This particular power bar is easily opened by removing 7 Phillips screws from the back.

Once you have the power bar open there are a few things you want to look for:

1. Where is a good place to drill a hole through the side for your remote switch cord to enter?
2. Where is the hot wire (black) that feeds the group of outlets you would like to control?
3. Where is a good place to connect to the neutral wire (white)?

See the image below for the answers to these questions for my particular power bar.

Step 7: Drill a Hole in the Power Bar

Once you've decided on the best location for your remote switch cord to enter the power bar, drill a 15/64" hole in that location.

If the desired location is right on the seam where the two halves of the power bar housing meet, just reassemble the power bar before drilling. Be careful not to drill any deeper than you need to.

Step 8: Wire the Remote Switch to the Power Bar

Cut the electrical cord jacket back as much as necessary to have a reasonable length of wire to work with inside the power bar. In my case this was about 6".

Strip each of the three wires in the cord back about 5mm and pre-tin them with solder.

Cut the hot wire (black) in the power bar that you chose in an earlier step.
Strip the two cut ends back about 5mm and pre-tin them with solder.

Slide some appropriately sized heat shrink over the black and white wires of the cord and solder these wires to the black wire ends in the power bar. Make sure the black cord wire goes to the hot side of the black cut wire in the power bar. Likewise, the white cord wire should go to the outlet side of the black cut wire in the power bar.

After confirming good solder joints, slide the heatshrink down the wires over the joints and shrink it. Preferably you should use a heat gun, but you can also use a hair drier or the soldering iron itself (it just takes a bit longer and is a bit smellier).

Solder the green cord wire to the neutral (white) wire inside the power bar at the location you picked earlier.

Step 9: Re-assembly, Testing, and Savings Calculations

Reassemble the power bar making sure your wires are out of the way of all outlets and screw mounts and that the two pieces of the power bar housing still fit together nicely.

It's a good idea as a first test to plug the power bar into another power bar. That way if you inadvertently short circuited anything, you'll just trip the power bar breaker instead of your house circuit breaker.

Try plugging a lamp or other appliance into each outlet and test if you can control the outlets you want. Also check to see that the switch illuminates correctly (if it is always illuminated, then you swapped pins 1 and 2 in the schematic).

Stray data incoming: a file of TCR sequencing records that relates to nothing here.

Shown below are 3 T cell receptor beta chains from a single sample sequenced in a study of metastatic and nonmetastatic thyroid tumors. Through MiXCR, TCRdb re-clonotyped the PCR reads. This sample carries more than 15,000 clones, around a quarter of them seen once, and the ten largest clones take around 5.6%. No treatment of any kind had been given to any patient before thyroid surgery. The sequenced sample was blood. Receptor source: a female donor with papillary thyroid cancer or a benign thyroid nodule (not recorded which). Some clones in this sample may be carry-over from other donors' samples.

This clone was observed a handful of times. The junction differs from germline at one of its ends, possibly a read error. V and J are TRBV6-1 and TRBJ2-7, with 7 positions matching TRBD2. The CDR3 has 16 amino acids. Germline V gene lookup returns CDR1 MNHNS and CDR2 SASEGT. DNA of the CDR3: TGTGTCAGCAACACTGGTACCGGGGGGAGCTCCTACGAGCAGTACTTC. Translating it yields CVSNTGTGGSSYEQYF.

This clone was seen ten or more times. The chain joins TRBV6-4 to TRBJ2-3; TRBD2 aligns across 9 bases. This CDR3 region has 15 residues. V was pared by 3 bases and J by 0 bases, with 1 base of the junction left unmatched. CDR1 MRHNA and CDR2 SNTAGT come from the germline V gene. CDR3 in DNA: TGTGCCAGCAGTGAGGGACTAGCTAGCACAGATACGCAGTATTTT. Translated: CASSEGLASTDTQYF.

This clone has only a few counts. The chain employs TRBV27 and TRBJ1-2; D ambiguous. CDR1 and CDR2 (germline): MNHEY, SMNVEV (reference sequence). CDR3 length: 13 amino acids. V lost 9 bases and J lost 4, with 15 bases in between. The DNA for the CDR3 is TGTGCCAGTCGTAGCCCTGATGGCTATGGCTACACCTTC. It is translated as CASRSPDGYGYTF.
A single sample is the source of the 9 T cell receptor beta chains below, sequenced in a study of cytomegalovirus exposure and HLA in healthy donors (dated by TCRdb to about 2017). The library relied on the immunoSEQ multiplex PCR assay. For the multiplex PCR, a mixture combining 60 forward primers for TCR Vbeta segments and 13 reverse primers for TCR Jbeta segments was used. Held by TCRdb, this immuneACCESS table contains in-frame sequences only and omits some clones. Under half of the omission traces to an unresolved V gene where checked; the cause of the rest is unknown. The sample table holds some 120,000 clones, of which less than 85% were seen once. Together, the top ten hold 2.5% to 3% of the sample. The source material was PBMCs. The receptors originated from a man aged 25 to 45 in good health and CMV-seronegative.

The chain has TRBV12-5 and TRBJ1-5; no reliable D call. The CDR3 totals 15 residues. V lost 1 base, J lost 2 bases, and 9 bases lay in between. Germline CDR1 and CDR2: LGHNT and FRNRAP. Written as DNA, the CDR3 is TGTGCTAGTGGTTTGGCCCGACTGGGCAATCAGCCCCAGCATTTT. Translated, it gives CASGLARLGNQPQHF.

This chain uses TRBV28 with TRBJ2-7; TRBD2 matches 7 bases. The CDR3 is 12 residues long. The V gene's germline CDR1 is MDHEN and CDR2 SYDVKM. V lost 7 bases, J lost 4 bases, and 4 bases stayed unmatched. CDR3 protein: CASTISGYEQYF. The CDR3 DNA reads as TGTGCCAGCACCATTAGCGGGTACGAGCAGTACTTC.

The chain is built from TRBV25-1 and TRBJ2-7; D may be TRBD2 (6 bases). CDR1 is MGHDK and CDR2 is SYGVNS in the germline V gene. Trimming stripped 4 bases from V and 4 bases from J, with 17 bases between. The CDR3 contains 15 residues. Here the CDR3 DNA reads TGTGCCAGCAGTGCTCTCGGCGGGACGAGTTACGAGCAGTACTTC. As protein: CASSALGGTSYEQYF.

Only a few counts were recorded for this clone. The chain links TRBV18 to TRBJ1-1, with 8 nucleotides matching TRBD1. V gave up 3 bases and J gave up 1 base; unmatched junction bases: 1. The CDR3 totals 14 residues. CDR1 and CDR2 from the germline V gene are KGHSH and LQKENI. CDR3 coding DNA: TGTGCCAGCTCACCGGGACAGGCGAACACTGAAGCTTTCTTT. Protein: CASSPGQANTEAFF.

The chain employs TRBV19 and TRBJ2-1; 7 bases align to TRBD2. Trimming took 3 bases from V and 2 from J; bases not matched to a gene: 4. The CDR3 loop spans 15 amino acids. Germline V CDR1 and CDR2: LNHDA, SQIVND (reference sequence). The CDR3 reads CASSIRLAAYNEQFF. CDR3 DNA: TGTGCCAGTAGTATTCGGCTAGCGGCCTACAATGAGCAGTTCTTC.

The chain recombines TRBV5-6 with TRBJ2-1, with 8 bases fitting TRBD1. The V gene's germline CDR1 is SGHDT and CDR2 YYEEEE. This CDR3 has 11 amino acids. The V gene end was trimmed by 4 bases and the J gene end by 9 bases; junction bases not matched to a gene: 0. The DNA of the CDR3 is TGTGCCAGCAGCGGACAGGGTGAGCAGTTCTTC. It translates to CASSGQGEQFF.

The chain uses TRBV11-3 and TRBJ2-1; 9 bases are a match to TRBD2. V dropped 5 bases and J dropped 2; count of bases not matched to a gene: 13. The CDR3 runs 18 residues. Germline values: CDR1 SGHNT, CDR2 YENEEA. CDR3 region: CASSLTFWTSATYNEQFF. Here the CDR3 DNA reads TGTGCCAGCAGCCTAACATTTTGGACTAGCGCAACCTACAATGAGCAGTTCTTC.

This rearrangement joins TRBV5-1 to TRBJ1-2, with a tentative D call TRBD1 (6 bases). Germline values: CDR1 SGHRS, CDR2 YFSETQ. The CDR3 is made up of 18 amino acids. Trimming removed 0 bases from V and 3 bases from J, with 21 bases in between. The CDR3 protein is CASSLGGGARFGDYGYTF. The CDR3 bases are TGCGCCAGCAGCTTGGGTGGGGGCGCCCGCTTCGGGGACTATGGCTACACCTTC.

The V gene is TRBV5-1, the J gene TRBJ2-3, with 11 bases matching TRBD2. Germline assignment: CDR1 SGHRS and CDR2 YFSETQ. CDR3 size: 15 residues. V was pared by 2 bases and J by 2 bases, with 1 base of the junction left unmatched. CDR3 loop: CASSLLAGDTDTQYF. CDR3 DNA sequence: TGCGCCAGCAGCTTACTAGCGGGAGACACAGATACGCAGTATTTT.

You may also wish to label which outlets are "switched" and which are "always on". It doesn't take long to forget.

Savings Calculations
Let's assume that an average remote power switch installation eliminates 15W of standby power. Assume further that the equipment is in use 40 hours a week (an office computer setup for example). Therefore, there are 128 hours a week when the equipment would normally have been in standby mode. That corresponds to 99.84 kWh per year. At roughly $0.07 per kWh (the price where I live), that is a savings of about $7.00 per year.

Therefore the time till payback on materials alone is at least a couple years. It's probably 5-6 years if you value your own time at a reasonable rate. But it does pay back eventually, and if you are running a lot of equipment (for example if you have a home business) the savings start to become significant.

There's also the convenience and coolness factor of turning off multiple pieces of equipment with a custom mounted illuminated switch. Honestly... you'll be surprised how much fun you'll have turning your equipment on and off once you install one of these switches.

For information on this and other projects of mine see my website



    • Tape Contest

      Tape Contest
    • Trash to Treasure

      Trash to Treasure
    • Arduino Contest 2019

      Arduino Contest 2019

    33 Discussions


    5 years ago on Introduction

    I find out this product at Amazon, this works just great! Watchdog timers, grouping for the outlets for reboot/timers. Everything you need in a fancy pants power strip. Only lacks power usage monitoring, and environmental probes. And would be great if it did my laundry, but alas it only saves me truck rolls. Good article!


    they should just make a rechargeable CMOS battery so when the computer is on it gets charged